Posts Tagged ‘Alice Sullivan’


Another Arts Teachers’ Story: Alice Sullivan

March 27, 2012

Featuring one teacher’s journey as an arts educator

This is the second in a series of blog posts telling arts teachers’ stories. This series contains a set of questions to provide the opportunity for you to read their stories and to learn from others. This post features Alice Sullivan who has been teaching music for 27 years. Alice is one of the Maine Arts Assessment Initiative’s Teacher Leaders, Phase I, and represents the region of Washington County.

Alice is currently teaching, grades K-12, at Woodland Jr. Sr. High School, Woodland Elementary School and Princeton Elementary School. She has been there for 6 years teaching 200 students, band program grades 4-12, some classroom music K-4 and junior high general music, digital arts class and music theory at the high school, and one small elementary chorus.

What do you like best about being a music/art/drama/dance educator?

I really like the opportunity to use my organizational skills in an environment where I can also be creative. The music room is a great place to find a balance between hard and fast standards and finding numerous ways of meeting those standards. Twenty seven years of concerts with no two being the same, but every year I strive to provide every student with the same well rounded music education.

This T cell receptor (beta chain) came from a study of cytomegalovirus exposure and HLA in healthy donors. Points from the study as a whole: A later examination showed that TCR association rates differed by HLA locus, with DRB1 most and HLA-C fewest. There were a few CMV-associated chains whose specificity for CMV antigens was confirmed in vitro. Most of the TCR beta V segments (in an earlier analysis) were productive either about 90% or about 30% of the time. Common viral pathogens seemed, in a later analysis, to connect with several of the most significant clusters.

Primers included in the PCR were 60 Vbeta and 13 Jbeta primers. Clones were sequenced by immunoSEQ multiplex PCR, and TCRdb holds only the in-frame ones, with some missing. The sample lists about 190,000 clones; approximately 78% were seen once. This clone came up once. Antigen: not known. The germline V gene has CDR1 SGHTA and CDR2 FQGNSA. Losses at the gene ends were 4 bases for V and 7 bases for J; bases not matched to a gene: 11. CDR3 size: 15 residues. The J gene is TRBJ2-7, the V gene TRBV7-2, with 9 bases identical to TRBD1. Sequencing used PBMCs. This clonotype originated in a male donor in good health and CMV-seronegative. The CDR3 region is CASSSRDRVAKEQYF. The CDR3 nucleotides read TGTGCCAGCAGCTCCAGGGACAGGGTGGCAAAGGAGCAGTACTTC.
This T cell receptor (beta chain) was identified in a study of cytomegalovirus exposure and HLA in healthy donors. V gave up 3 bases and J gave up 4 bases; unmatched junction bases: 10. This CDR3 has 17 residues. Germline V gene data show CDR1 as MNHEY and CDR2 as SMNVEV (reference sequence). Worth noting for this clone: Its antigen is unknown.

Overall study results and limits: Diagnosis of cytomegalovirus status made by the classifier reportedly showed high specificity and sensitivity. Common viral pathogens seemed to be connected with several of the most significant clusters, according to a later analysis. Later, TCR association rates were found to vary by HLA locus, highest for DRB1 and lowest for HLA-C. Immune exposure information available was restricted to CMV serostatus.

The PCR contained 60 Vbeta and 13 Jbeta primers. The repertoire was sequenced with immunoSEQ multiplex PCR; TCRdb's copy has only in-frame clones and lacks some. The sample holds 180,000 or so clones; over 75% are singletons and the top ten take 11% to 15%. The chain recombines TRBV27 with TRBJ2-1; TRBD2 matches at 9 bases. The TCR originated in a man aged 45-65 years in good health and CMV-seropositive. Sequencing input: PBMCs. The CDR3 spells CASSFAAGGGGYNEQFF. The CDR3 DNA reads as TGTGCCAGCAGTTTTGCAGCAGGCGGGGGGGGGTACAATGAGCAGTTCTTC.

Tell me what you think are three keys to ANY successful arts ed program?

  •  a commitment to stretching the limits (your own and those around you)
  • a belief that what you do is important
  • enough confidence in your skills to take risks

What specific way(s) do your assessment practices tie into the success of your program?

Developing solid assessment practices sends the message to those around you that you believe your program is valuable and worthy of reflection. This instills a sense of importance in your students and as a result they strive to reach higher goals. I often say to my students – “who wants to belong to the good enough club”? An assessment is a tangible way for my students to prove the level they have attained, to themselves and others.

What have been the benefits in becoming involved in the arts assessment initiative?

There have been so many benefits to being part of the arts assessment initiative. The first that comes to mind is the great opportunity to network with other educators. It has also helped to keep assessment practices foremost in my daily teaching. With so many things to do each week, priorities become a necessity. Having weekly connections through the arts initiative wiki has ensured that assessments make my priority list.

What are you most proud of in your career?

I’ve always believed that music is a gift that all students can and should receive. My classes have always been available to all students. I’m most proud of the moments when the reluctant musicians realized they did have musical talent.